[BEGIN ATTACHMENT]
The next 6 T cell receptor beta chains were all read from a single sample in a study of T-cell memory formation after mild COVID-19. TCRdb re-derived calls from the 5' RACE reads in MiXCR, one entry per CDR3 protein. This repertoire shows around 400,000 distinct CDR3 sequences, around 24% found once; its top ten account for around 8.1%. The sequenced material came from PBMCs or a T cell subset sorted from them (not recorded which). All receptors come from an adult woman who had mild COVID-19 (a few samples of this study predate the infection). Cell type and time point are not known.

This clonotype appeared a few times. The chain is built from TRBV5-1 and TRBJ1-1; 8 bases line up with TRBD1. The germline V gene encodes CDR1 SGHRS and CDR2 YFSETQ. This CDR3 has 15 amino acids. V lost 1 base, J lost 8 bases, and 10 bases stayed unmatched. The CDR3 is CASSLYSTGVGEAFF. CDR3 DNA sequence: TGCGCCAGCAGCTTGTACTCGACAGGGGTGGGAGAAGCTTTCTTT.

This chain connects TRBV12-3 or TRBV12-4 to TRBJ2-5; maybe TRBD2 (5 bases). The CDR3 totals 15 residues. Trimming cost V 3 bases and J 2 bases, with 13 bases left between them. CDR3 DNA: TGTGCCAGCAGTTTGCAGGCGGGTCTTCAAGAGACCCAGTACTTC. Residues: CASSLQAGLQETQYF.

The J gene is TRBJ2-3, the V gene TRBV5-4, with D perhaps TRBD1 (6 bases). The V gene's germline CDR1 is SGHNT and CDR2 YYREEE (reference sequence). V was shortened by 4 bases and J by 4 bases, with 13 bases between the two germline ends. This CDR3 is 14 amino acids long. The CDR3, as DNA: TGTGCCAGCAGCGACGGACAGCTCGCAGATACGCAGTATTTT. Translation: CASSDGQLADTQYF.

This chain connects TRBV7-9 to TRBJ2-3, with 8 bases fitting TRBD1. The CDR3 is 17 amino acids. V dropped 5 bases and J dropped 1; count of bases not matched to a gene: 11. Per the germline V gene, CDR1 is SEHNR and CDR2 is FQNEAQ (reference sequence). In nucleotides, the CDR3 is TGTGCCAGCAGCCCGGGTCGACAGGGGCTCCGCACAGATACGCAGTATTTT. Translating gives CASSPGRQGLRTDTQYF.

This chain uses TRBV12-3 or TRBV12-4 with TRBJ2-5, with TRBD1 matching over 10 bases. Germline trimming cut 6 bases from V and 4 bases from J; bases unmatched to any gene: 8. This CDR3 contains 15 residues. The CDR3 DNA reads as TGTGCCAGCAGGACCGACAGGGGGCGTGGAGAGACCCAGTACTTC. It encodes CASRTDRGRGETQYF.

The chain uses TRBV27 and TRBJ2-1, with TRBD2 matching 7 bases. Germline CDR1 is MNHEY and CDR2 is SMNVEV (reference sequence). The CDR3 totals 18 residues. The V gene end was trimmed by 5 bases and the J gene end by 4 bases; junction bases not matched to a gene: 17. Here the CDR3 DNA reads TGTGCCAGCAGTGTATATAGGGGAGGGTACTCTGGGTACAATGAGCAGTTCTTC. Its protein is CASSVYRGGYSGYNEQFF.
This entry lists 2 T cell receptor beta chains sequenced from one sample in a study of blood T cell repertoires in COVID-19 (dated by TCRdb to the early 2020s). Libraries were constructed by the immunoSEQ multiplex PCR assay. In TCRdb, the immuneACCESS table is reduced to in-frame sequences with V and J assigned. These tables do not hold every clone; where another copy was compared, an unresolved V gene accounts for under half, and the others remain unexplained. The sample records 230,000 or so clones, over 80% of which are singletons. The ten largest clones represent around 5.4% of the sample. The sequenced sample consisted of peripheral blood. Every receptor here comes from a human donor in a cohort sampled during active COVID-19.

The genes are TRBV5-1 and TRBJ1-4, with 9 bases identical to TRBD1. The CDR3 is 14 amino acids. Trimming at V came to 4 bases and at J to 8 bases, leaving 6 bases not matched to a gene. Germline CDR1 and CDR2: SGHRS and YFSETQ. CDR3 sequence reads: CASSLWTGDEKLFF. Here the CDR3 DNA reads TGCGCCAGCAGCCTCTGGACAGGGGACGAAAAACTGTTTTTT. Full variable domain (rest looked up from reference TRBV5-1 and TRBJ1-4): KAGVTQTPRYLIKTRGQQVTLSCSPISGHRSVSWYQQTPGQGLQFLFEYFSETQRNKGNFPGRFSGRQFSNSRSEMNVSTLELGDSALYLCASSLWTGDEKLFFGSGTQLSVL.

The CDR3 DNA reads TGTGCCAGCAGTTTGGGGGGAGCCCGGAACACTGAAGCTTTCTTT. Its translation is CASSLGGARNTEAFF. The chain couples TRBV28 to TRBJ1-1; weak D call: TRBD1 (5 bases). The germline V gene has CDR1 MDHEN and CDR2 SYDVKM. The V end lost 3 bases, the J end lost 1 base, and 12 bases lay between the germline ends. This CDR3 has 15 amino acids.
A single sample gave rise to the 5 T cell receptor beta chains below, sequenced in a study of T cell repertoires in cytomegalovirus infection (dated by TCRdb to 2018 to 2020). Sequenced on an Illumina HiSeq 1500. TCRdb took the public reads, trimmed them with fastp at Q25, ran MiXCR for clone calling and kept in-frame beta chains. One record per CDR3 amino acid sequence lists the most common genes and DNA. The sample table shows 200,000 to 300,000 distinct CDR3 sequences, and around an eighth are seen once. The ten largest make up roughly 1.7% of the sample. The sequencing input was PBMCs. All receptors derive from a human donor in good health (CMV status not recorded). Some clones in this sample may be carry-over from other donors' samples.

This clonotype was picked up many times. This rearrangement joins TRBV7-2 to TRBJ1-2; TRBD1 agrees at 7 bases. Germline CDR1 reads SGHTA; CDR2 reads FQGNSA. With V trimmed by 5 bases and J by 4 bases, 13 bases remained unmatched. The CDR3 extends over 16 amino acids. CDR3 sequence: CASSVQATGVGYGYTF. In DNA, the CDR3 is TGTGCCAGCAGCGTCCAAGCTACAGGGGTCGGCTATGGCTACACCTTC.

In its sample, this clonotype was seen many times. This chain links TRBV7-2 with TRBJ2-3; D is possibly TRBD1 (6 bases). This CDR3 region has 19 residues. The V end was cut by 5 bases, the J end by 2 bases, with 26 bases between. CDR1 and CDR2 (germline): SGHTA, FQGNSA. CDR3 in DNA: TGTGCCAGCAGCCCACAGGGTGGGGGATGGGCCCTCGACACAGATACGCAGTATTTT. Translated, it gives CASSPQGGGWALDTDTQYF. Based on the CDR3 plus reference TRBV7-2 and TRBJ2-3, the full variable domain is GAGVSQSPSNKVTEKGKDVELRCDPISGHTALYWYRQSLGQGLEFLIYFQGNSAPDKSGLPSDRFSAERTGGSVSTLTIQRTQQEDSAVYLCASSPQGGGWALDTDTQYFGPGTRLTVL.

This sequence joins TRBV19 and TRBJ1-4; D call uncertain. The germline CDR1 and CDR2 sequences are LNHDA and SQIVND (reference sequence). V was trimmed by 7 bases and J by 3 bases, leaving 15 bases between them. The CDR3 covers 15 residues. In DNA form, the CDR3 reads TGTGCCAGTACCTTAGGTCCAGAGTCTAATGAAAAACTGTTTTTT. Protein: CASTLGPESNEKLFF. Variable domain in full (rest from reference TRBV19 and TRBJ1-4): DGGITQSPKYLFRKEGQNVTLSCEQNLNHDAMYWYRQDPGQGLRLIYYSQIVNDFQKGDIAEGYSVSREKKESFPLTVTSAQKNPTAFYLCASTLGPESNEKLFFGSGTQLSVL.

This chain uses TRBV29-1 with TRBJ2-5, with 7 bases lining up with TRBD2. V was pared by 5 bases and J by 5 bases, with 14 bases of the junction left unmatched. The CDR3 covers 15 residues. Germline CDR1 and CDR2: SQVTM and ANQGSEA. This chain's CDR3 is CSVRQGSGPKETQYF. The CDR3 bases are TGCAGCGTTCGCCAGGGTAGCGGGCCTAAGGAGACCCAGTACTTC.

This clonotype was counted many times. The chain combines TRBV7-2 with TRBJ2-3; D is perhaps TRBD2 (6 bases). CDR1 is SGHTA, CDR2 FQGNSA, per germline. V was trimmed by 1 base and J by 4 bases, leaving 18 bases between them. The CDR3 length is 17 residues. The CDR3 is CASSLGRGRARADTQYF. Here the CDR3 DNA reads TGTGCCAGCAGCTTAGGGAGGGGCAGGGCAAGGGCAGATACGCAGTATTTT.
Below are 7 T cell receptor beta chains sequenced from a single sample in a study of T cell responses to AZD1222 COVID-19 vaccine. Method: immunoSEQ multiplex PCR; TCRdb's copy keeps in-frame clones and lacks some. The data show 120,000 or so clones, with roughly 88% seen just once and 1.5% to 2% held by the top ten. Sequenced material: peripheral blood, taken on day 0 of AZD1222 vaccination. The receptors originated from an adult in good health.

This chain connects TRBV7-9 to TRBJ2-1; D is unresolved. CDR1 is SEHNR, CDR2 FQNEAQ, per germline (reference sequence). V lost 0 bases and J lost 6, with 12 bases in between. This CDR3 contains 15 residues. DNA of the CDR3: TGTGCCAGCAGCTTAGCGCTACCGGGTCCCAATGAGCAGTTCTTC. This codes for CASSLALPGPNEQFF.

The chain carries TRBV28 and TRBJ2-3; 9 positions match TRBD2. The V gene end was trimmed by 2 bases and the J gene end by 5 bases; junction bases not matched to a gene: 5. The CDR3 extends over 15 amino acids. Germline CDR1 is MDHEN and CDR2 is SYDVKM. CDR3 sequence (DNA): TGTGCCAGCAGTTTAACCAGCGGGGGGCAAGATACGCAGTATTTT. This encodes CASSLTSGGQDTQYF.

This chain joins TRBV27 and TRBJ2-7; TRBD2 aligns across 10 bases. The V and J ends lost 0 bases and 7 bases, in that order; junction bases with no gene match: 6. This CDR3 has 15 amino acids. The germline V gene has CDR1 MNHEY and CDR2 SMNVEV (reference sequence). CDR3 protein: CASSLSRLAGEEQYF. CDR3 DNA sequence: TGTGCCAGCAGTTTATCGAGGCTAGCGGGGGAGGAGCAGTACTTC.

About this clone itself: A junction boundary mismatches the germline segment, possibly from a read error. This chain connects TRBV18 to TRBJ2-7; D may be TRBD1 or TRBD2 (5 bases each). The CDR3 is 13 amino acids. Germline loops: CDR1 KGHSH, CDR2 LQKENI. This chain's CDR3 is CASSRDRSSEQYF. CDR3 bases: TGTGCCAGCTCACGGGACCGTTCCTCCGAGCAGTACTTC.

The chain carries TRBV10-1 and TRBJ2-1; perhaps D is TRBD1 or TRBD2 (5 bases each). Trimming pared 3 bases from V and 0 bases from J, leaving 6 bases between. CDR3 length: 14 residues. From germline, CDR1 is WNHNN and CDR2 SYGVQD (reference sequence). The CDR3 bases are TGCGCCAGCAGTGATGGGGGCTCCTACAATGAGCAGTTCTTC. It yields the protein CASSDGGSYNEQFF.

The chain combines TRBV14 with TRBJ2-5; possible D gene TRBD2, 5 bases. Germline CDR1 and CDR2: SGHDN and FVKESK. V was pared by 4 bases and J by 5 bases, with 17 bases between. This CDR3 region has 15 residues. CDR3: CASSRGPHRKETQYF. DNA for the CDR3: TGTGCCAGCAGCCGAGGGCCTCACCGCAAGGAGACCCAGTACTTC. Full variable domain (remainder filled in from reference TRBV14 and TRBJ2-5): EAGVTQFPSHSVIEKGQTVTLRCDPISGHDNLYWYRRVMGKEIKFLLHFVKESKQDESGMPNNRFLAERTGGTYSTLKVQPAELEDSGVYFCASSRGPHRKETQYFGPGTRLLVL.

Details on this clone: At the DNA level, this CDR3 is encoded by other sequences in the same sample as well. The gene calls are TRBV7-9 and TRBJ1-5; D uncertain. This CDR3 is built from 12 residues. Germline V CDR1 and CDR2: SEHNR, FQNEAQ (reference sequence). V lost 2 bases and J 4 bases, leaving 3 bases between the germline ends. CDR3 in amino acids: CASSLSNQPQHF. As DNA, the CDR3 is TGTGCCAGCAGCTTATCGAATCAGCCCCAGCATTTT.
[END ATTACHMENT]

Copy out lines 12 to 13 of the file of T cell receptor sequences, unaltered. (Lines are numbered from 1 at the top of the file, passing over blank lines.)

This clonotype was picked up many times. This rearrangement joins TRBV7-2 to TRBJ1-2; TRBD1 agrees at 7 bases. Germline CDR1 reads SGHTA; CDR2 reads FQGNSA. With V trimmed by 5 bases and J by 4 bases, 13 bases remained unmatched. The CDR3 extends over 16 amino acids. CDR3 sequence: CASSVQATGVGYGYTF. In DNA, the CDR3 is TGTGCCAGCAGCGTCCAAGCTACAGGGGTCGGCTATGGCTACACCTTC.

In its sample, this clonotype was seen many times. This chain links TRBV7-2 with TRBJ2-3; D is possibly TRBD1 (6 bases). This CDR3 region has 19 residues. The V end was cut by 5 bases, the J end by 2 bases, with 26 bases between. CDR1 and CDR2 (germline): SGHTA, FQGNSA. CDR3 in DNA: TGTGCCAGCAGCCCACAGGGTGGGGGATGGGCCCTCGACACAGATACGCAGTATTTT. Translated, it gives CASSPQGGGWALDTDTQYF. Based on the CDR3 plus reference TRBV7-2 and TRBJ2-3, the full variable domain is GAGVSQSPSNKVTEKGKDVELRCDPISGHTALYWYRQSLGQGLEFLIYFQGNSAPDKSGLPSDRFSAERTGGSVSTLTIQRTQQEDSAVYLCASSPQGGGWALDTDTQYFGPGTRLTVL.